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by Arnie Koch

       DIck Ruedebusch was a powerhouse on the trumpet similar to Al Hirt. Unfortunately, he was with the Salt City Six for a relatively brief period of time in ‘65-’66.

       Danny D’Imperio’s father, Bob, was the pianist when Dick was on the band. He once told Danny how, at the Cape Colony Inn in Cocoa Beach, Florida, the Salt City Six was playing in the lounge and the Tommy Dorsey Orchestra, led by Sam Donahue with featured vocalist, Frank Sinatra, Jr. was playing in the main ball room.

The band also featured lead trumpet player, Charlie Shavers. Shavers had first joined Tommy Dorsey in1945 to play the jazz chair and sometime lead trumpet. It was the first time an African-American had become a regular member of the band. Peggy Schwartz, a member of Dorsey’s Sentimentalists, recalled that, despite his importance to the band, “Charlie had to go through the backdoor of hotels on the road. He could never eat with the rest of the band. We had to bring him whatever he wanted from the restaurant or diner.” 

in Florida in1965, little had changed for Charlie. Segregation was still  alive.  Bob told Danny that the The Inn management didn't allow black people in the bar. Charlie Shavers would stand in the kitchen next to the lounge bandstand between his breaks with the Dorsey band and look out into the room to hear the Six. My father and a jazz fan bartender kept slipping Charlie glasses of gin as he stuck his head out the kitchen door.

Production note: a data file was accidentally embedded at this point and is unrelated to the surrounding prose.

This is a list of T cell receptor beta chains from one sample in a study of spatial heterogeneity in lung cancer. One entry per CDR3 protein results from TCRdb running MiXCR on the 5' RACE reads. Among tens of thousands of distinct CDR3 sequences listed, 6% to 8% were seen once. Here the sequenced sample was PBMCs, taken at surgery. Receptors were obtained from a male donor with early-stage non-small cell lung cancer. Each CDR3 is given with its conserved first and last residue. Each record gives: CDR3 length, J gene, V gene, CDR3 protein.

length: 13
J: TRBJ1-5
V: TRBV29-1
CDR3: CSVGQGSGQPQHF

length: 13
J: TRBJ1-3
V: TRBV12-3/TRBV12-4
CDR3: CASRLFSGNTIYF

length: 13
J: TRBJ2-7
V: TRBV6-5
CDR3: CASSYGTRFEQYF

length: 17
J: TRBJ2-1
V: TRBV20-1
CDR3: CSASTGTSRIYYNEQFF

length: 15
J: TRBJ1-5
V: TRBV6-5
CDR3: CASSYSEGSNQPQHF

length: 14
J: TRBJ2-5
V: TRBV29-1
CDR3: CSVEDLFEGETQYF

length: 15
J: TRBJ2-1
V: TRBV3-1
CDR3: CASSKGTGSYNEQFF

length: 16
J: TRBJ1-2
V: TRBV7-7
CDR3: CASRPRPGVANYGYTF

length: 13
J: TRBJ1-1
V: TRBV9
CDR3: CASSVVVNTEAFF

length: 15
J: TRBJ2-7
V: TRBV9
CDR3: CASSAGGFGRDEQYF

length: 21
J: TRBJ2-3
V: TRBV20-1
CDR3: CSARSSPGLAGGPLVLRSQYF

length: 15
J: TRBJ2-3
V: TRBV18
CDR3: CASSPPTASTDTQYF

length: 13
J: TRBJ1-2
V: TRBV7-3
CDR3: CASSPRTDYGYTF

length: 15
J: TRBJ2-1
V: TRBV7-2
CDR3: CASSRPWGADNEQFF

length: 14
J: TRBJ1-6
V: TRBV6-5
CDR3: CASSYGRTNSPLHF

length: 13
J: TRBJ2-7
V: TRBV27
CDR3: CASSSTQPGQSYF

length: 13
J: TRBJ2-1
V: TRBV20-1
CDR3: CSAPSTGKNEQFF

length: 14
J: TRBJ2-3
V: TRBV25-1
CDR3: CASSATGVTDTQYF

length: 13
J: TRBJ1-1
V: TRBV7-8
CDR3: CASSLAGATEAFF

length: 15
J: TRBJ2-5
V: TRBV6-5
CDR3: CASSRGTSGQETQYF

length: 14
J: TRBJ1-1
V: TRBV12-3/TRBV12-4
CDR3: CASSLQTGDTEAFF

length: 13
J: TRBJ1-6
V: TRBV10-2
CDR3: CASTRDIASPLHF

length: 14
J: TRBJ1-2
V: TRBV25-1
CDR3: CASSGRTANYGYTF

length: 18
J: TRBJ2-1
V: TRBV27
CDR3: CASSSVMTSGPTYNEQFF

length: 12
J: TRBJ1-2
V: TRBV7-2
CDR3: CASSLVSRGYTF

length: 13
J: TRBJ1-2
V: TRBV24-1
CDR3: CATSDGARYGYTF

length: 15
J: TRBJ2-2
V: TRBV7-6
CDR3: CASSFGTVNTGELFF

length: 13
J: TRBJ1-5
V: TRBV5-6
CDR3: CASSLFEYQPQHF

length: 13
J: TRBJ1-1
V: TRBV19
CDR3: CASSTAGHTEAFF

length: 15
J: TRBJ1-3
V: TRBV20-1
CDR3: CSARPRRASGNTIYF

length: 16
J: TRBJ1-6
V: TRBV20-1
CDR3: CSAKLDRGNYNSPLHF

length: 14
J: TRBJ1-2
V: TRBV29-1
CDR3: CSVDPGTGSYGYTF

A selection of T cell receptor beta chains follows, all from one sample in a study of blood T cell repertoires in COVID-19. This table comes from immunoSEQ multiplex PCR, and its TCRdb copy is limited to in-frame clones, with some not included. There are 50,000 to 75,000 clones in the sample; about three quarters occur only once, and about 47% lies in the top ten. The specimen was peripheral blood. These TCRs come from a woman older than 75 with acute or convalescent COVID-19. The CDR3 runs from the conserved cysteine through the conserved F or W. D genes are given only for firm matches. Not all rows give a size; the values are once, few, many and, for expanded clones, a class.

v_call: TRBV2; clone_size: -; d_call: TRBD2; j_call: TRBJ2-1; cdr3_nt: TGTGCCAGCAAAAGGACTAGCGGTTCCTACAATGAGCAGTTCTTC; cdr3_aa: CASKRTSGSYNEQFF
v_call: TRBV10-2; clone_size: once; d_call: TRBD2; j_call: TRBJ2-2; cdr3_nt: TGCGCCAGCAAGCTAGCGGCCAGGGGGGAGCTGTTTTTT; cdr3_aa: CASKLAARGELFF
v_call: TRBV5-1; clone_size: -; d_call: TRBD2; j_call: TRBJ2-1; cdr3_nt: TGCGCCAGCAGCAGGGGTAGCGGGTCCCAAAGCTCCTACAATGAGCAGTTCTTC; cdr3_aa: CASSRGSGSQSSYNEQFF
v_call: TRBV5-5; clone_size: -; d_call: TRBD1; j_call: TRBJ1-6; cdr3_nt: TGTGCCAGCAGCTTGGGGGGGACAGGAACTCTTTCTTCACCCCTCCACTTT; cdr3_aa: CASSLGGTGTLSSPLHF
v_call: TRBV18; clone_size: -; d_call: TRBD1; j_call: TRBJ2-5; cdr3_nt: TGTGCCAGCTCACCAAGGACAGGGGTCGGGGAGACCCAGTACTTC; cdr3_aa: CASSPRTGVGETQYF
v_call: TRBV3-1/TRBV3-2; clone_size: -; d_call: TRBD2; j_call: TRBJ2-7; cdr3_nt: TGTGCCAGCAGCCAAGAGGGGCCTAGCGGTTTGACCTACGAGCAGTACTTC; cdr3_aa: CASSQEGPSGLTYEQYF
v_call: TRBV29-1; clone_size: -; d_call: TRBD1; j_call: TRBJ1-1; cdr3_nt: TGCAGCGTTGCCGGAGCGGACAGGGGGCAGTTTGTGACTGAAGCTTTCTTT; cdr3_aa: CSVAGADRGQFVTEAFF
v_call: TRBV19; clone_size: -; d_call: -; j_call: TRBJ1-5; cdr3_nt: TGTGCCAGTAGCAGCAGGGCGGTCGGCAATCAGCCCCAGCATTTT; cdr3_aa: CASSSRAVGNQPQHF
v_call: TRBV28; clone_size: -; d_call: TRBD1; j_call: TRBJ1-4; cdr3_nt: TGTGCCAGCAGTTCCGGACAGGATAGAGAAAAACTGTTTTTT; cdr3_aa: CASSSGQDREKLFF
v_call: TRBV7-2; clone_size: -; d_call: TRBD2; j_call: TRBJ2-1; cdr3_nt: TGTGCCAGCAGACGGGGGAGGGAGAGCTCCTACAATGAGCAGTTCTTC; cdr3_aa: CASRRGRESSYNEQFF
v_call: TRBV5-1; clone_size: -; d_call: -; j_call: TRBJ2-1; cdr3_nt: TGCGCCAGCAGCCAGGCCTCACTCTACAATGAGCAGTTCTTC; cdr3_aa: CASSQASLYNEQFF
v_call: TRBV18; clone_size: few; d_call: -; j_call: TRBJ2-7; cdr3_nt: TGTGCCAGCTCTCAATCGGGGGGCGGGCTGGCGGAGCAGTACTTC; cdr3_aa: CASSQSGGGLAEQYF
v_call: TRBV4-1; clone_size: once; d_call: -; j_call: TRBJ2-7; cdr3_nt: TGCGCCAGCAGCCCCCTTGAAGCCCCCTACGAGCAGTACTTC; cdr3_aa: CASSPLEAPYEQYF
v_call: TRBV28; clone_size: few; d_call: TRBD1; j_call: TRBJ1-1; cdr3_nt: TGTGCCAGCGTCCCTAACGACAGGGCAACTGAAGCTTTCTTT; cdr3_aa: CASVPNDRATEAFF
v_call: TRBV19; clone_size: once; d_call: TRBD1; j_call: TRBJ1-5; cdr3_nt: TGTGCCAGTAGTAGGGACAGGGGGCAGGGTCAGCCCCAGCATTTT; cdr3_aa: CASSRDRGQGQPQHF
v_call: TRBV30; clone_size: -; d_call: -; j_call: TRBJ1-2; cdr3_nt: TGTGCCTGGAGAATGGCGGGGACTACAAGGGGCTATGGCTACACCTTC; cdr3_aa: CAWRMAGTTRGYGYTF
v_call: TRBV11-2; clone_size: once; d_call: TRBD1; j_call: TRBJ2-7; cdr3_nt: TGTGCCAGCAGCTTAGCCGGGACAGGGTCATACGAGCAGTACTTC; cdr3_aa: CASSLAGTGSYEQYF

Ruedebusch was quite aware of what was going on and, being one helluva a trumpet player himself, decided to take charge and prolong the "bar service" for Shavers by the bartender. Leader Jack Maheu, Danny says, featured himself on “Lazy River” which was a big show stopper. “Dick decided he was going to take the bull by the ‘tail’ and protect Charlie’s supply line. He turned to my father and said, ‘When I start my chorus you keep pumping on the piano and don't stop until I'm through!!. 

“My father said he must have played 15 choruses, each one building to a higher fever pitch and intensity. When Dick finished his scorching solo, the place was in an uproar and there was nothing left for Jack to play. He couldn't follow THAT!! Jack just motioned for the band to take it out. 

“Dick later went with Woody Herman's Band but eventually missed his family and returned to Milwaukee. As I recall, he came on the road to earn enough money to pay off some debts, like new rugs for his house or something. My father always quoted Dick as having said that he owed around $500 and my father retorted with how that was not a lot of money. Dick's answer was ‘It's a lot of money if you haven't got it!‘”.

Unfortunately, like other SC-6  alumni - Jim Cunningham, Dick Baars and Paul Squire - Dick’s horn went silent too soon. He died at age 42 in 1968 from a heart attack.

Thanks to YouTube, you can see "Dick Ruedebusch and His Underprivileged Five" on the Ed Sullivan Show in '62 with Sid Caesar introducing the band. Just go to YouTube on your computer and type  “Dick Reudebusch” in the search window.